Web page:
BEIJING – Japan and China have agreed to strengthen confidence-building measures in a security dialogue held for the first time in nearly two years.
During the meeting in Beijing on Monday involving senior diplomats and defense officials, both sides explained each other’s security policies and “frankly” discussed major challenges facing the region and the rest of the world, the Japanese government said.
The government also said Japan asked China to make its security polices more transparent.
The talks in Beijing took place as the two countries attempt to set up a maritime and aerial communication mechanism to prevent accidental clashes in and above the East China Sea, where China has been asserting its claim to the Japan-administered Senkaku Islands.
Prime Minister Shinzo Abe and Chinese President Xi Jinping have agreed to ease tensions stemming from a standoff over sovereignty of a group of tiny islands in the sea.
But the two countries have made little headway in establishing the communication mechanism, a sort of hotline between their officials.
China has been asserting its claim to the Japan-controlled Senkaku Islands and continuously sending ships around them.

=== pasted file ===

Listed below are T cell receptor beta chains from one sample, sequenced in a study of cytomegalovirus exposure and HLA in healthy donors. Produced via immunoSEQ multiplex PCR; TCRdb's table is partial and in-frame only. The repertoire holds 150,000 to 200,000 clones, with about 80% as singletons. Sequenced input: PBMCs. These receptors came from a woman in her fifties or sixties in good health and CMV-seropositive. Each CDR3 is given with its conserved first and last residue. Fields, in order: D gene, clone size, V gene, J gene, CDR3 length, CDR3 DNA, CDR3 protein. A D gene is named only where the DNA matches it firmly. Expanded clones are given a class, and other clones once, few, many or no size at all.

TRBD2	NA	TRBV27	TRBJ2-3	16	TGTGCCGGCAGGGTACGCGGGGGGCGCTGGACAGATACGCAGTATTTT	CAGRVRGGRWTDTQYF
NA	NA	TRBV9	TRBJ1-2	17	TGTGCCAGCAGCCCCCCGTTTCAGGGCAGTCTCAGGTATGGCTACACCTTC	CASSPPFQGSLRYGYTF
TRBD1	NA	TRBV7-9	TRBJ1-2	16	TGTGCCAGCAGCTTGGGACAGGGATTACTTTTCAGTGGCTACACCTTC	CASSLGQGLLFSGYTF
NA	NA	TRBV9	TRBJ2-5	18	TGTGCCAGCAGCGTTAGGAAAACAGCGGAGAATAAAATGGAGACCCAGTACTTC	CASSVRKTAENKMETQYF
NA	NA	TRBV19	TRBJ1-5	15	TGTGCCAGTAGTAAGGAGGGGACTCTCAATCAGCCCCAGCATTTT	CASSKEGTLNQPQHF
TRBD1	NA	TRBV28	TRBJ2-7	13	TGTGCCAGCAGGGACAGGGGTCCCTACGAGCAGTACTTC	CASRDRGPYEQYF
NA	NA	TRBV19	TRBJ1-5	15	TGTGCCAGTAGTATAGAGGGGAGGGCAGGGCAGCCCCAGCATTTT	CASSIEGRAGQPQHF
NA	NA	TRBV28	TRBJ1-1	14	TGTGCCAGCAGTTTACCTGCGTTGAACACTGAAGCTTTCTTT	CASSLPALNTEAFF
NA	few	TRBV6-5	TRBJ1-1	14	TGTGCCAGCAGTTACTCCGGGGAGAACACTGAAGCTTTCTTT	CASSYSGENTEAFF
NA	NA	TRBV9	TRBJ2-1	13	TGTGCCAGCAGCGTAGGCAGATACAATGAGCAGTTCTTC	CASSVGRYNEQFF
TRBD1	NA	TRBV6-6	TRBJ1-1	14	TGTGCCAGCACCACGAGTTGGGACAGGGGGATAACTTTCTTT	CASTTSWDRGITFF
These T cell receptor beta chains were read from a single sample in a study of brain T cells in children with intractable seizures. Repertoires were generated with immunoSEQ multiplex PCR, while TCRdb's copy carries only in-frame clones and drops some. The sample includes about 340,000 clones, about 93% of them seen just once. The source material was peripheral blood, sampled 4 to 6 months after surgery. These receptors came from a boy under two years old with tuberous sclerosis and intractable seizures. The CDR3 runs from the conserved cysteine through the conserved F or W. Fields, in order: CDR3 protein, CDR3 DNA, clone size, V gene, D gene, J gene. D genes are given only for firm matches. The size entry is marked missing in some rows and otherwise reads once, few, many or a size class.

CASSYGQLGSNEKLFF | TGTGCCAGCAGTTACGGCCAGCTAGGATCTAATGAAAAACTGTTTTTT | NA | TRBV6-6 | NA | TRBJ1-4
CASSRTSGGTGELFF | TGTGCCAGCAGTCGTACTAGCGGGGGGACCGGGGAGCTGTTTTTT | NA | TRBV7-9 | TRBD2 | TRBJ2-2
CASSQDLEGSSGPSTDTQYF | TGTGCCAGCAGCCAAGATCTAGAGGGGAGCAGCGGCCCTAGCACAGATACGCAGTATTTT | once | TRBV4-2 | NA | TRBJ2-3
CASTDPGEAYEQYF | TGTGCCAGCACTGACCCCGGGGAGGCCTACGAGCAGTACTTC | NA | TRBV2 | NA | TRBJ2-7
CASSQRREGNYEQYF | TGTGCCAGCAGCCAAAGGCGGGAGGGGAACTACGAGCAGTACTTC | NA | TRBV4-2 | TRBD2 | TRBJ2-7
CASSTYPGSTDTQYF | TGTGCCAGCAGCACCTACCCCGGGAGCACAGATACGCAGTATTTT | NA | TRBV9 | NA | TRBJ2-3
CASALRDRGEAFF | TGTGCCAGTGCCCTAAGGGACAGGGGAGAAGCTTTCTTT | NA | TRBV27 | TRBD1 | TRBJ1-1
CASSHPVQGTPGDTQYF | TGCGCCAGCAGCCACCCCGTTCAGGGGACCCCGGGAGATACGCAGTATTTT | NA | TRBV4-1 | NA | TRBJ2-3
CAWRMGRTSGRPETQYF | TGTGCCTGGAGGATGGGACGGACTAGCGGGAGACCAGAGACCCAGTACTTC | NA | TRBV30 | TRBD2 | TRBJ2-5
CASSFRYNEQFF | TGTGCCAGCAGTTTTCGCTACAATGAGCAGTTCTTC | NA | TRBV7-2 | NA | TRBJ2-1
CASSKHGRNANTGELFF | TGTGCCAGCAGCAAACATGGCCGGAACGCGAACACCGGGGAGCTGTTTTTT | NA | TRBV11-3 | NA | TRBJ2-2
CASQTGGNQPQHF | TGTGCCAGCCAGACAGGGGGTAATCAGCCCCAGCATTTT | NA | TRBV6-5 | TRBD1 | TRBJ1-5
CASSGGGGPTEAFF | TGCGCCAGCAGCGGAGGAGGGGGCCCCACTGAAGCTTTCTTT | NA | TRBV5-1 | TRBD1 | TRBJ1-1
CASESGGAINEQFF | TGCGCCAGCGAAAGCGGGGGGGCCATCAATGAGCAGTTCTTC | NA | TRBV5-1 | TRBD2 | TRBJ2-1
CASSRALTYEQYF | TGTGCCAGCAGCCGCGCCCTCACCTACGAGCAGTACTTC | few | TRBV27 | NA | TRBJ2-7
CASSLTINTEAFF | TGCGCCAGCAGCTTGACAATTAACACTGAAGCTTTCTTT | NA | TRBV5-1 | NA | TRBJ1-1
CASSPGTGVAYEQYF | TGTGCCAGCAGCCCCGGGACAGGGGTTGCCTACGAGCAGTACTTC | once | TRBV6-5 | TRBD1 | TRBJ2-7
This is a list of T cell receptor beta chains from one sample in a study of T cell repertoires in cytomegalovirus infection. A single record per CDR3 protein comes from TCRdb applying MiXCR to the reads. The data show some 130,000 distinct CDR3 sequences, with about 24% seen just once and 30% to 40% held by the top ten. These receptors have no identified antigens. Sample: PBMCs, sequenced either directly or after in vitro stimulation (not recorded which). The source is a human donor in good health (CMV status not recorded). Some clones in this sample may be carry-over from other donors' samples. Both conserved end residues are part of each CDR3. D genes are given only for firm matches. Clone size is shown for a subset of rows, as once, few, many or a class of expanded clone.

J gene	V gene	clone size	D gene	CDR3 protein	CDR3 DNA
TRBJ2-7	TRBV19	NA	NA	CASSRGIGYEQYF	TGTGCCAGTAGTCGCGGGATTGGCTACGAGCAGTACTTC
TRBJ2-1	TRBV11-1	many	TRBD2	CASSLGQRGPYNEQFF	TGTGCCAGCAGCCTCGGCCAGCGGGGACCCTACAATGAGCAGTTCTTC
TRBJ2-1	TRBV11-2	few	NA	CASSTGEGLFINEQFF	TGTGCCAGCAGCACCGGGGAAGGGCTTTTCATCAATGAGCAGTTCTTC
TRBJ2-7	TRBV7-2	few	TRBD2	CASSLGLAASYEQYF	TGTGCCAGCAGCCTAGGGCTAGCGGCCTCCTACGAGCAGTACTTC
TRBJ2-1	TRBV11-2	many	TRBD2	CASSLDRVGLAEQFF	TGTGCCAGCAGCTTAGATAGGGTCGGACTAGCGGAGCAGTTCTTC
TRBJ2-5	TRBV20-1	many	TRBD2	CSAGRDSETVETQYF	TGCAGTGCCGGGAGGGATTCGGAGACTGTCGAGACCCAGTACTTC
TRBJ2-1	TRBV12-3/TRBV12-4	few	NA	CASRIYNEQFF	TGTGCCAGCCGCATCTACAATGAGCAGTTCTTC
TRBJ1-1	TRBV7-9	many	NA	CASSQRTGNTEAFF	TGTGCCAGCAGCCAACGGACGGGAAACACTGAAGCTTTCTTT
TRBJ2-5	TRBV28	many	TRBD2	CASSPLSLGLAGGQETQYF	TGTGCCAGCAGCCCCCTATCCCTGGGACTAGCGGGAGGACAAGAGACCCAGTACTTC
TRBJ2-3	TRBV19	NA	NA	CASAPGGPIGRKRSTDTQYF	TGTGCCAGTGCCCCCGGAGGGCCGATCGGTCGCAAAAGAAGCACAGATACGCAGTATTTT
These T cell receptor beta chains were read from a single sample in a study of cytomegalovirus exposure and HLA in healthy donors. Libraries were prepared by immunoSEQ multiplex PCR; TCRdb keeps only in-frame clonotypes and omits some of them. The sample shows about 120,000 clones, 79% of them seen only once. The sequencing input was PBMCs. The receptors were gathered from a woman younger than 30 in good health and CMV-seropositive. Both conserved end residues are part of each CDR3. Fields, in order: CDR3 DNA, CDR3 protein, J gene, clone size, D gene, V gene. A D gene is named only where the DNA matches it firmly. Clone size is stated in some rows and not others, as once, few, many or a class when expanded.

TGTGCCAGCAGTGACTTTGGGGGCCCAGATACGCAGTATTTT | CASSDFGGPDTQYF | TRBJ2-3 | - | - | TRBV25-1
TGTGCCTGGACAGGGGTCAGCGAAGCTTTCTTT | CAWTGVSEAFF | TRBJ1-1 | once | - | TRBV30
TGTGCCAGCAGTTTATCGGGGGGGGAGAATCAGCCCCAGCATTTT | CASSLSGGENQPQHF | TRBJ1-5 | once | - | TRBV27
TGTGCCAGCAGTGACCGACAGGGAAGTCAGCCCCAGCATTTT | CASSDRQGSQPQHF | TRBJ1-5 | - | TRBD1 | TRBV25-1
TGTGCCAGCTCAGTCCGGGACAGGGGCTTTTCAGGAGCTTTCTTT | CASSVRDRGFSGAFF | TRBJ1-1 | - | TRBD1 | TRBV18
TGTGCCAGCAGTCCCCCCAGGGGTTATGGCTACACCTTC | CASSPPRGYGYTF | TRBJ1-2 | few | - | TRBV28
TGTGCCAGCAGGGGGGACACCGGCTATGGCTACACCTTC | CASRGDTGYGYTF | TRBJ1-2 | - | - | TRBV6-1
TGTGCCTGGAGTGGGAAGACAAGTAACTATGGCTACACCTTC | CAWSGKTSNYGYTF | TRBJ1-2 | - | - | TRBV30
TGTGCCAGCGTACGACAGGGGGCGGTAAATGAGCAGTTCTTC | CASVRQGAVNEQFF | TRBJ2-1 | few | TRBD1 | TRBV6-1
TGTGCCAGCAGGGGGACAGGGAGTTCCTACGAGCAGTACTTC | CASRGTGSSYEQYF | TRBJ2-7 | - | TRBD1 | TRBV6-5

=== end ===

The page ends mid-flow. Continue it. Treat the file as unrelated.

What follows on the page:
One of the major stumbling blocks in their efforts to implement the mechanism lies in how to treat territorial waters and airspace around the uninhabited islets, which China calls Diaoyu.
Japan has demanded that they not fall within the scope of the mechanism, while China has argued the opposite.
The meeting, which lasted 4½ hours, was held before Chinese Premier Li Keqiang’s potential first visit to Japan since taking office in 2013. He may visit next month to attend a trilateral summit involving the two countries and South Korea.
Kong Xuanyou, China’s assistant foreign minister, said he hoped the dialogue will play an “active role in enhancing the momentum of improving ties between the two countries.”
“As it is true that there exist concerns over each other’s security policies, it is indispensable to have this kind of direct dialogue for confidence building,” Japanese Deputy Foreign Minister Takeo Akiba replied at the outset of the meeting at the Diaoyutai State Guesthouse.
The last time Japan and China held this kind of dialogue was in March 2015.
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